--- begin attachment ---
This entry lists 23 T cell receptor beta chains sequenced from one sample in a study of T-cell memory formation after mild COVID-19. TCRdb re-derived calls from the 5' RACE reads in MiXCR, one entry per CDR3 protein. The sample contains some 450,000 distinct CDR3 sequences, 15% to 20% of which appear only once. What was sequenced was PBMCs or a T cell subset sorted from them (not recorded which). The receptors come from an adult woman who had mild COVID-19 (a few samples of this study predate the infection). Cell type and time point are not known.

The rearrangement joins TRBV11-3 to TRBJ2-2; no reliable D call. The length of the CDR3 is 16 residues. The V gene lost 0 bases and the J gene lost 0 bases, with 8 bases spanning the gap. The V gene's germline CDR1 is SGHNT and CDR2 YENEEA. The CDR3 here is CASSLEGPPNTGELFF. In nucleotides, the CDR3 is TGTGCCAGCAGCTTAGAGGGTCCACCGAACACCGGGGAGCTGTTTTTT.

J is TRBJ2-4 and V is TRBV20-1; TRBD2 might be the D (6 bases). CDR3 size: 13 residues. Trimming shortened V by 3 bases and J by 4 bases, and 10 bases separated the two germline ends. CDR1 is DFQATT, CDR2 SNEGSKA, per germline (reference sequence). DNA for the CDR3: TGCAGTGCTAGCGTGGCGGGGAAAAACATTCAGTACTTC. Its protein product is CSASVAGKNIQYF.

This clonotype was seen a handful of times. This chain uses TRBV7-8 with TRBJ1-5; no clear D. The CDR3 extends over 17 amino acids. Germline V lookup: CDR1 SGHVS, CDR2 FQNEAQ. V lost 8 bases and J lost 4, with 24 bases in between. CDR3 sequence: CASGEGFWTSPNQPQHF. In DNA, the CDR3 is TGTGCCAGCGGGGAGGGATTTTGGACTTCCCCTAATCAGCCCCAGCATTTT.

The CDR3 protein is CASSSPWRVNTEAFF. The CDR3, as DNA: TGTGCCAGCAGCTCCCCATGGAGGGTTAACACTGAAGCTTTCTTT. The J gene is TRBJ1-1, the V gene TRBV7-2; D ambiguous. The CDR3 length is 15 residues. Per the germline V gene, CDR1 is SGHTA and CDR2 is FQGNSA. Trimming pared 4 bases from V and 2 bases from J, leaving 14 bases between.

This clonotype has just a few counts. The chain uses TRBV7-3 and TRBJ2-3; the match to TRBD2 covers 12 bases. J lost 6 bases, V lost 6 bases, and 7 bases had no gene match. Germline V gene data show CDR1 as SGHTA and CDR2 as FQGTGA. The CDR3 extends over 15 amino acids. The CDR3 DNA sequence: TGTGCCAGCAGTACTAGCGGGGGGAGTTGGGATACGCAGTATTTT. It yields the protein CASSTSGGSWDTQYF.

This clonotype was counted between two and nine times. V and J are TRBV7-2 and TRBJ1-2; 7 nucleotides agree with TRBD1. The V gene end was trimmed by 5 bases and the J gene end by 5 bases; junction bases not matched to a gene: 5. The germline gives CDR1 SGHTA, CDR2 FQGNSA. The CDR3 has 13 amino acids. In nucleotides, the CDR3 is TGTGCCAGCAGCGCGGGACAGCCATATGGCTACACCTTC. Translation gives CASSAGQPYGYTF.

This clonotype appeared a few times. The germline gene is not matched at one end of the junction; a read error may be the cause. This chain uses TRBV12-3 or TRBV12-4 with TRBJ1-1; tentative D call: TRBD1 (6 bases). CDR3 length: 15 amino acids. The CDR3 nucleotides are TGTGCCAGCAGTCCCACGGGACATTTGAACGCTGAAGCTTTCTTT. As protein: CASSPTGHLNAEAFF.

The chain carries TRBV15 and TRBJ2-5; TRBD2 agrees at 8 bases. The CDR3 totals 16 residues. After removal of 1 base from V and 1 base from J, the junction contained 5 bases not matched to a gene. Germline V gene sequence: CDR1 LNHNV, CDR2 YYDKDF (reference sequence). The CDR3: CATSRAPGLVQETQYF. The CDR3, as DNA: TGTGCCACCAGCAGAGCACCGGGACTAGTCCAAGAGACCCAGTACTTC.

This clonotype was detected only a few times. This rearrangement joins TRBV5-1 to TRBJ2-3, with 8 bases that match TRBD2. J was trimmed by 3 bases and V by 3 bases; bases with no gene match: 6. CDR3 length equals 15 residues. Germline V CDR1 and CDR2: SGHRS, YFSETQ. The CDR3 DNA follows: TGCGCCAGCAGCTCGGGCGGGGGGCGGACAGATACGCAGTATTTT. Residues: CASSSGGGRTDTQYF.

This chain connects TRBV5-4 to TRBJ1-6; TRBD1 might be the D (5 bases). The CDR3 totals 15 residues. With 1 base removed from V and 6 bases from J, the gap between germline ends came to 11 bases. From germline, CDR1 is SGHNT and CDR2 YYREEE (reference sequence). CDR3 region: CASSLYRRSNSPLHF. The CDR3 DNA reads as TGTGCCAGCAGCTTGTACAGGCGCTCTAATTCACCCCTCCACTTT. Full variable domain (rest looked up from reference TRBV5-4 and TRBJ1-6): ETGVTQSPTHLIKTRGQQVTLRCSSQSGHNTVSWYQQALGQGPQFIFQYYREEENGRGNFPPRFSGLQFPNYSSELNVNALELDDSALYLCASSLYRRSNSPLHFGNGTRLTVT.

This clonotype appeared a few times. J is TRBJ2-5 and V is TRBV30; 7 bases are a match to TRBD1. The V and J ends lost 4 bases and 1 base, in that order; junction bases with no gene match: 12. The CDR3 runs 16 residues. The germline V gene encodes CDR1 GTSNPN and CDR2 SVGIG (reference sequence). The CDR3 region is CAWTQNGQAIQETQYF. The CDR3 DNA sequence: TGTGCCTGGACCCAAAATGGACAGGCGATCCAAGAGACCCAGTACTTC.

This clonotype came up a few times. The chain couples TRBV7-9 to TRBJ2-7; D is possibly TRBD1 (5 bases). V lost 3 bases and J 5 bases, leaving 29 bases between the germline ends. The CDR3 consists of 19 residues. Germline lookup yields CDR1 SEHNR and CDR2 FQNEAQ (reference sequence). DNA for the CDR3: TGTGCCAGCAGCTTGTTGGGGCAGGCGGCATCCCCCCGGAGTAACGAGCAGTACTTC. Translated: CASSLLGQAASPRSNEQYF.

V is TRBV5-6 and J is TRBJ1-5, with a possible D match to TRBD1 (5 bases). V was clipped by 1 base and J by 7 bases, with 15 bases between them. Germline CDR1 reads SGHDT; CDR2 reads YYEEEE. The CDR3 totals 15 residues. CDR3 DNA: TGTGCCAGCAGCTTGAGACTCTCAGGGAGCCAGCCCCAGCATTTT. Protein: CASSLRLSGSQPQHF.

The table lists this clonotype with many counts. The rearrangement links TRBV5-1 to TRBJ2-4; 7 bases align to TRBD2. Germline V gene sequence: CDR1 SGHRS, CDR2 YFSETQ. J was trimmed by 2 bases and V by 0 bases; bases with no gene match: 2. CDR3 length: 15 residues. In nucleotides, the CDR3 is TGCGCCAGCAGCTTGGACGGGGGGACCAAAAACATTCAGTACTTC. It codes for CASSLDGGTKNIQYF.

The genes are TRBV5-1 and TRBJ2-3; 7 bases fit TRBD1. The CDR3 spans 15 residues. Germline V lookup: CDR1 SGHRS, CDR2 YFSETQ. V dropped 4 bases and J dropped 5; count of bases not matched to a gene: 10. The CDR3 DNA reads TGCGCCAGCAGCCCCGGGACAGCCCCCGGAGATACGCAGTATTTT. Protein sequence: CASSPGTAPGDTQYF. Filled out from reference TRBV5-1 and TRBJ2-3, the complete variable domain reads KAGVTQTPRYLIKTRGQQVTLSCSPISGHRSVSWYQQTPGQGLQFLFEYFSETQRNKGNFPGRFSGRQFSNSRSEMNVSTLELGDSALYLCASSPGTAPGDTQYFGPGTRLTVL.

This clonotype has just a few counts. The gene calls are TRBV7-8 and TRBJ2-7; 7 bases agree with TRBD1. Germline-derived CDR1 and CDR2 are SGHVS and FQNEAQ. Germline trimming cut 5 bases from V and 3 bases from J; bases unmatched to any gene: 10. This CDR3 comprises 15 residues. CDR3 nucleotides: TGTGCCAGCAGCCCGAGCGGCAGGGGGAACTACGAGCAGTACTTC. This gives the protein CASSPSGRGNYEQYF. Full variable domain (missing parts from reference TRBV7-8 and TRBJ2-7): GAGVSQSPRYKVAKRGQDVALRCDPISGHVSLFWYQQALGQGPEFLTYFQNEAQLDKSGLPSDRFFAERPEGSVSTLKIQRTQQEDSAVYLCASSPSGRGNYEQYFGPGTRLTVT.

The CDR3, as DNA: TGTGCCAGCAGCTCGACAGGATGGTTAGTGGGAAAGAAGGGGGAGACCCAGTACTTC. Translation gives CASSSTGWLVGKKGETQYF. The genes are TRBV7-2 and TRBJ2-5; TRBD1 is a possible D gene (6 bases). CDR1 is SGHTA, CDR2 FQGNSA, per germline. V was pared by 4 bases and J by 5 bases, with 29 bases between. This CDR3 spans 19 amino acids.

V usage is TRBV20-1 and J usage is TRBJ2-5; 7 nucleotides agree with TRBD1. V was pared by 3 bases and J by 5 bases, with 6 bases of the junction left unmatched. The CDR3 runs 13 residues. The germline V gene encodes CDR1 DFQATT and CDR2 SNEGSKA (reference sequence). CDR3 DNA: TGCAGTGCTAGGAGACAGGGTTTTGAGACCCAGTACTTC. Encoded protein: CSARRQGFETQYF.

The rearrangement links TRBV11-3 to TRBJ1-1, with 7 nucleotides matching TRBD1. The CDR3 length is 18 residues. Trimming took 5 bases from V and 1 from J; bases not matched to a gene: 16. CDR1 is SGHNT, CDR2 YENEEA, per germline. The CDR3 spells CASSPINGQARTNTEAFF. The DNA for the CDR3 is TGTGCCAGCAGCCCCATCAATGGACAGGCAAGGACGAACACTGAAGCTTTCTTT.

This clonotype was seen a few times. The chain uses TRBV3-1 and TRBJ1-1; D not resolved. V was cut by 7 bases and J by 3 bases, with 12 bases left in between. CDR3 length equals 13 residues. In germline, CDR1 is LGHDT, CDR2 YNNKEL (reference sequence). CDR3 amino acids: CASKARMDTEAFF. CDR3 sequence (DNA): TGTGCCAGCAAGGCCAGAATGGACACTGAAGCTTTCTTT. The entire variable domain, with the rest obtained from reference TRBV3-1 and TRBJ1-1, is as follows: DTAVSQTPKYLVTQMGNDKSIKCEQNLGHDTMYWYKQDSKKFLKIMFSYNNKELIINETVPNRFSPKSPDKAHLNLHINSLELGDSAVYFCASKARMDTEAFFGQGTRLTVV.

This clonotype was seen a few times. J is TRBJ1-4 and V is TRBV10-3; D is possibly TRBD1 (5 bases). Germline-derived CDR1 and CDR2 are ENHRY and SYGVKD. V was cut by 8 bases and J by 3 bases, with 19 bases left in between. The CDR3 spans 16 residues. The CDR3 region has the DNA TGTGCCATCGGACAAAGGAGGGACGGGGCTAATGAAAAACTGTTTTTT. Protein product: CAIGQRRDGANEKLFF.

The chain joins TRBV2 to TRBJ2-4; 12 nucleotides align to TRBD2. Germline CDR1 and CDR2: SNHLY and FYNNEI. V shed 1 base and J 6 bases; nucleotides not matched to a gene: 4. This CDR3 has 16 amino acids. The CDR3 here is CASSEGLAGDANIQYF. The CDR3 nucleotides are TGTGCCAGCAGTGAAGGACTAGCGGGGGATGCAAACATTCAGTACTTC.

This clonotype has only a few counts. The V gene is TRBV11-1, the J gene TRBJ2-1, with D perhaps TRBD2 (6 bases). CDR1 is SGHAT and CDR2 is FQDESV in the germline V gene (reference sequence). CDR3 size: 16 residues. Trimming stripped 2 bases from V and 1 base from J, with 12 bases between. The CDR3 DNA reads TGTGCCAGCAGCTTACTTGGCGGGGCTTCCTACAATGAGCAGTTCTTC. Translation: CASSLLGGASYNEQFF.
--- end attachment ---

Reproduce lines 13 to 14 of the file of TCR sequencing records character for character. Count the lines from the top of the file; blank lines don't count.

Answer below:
This clonotype came up a few times. The chain couples TRBV7-9 to TRBJ2-7; D is possibly TRBD1 (5 bases). V lost 3 bases and J 5 bases, leaving 29 bases between the germline ends. The CDR3 consists of 19 residues. Germline lookup yields CDR1 SEHNR and CDR2 FQNEAQ (reference sequence). DNA for the CDR3: TGTGCCAGCAGCTTGTTGGGGCAGGCGGCATCCCCCCGGAGTAACGAGCAGTACTTC. Translated: CASSLLGQAASPRSNEQYF.

V is TRBV5-6 and J is TRBJ1-5, with a possible D match to TRBD1 (5 bases). V was clipped by 1 base and J by 7 bases, with 15 bases between them. Germline CDR1 reads SGHDT; CDR2 reads YYEEEE. The CDR3 totals 15 residues. CDR3 DNA: TGTGCCAGCAGCTTGAGACTCTCAGGGAGCCAGCCCCAGCATTTT. Protein: CASSLRLSGSQPQHF.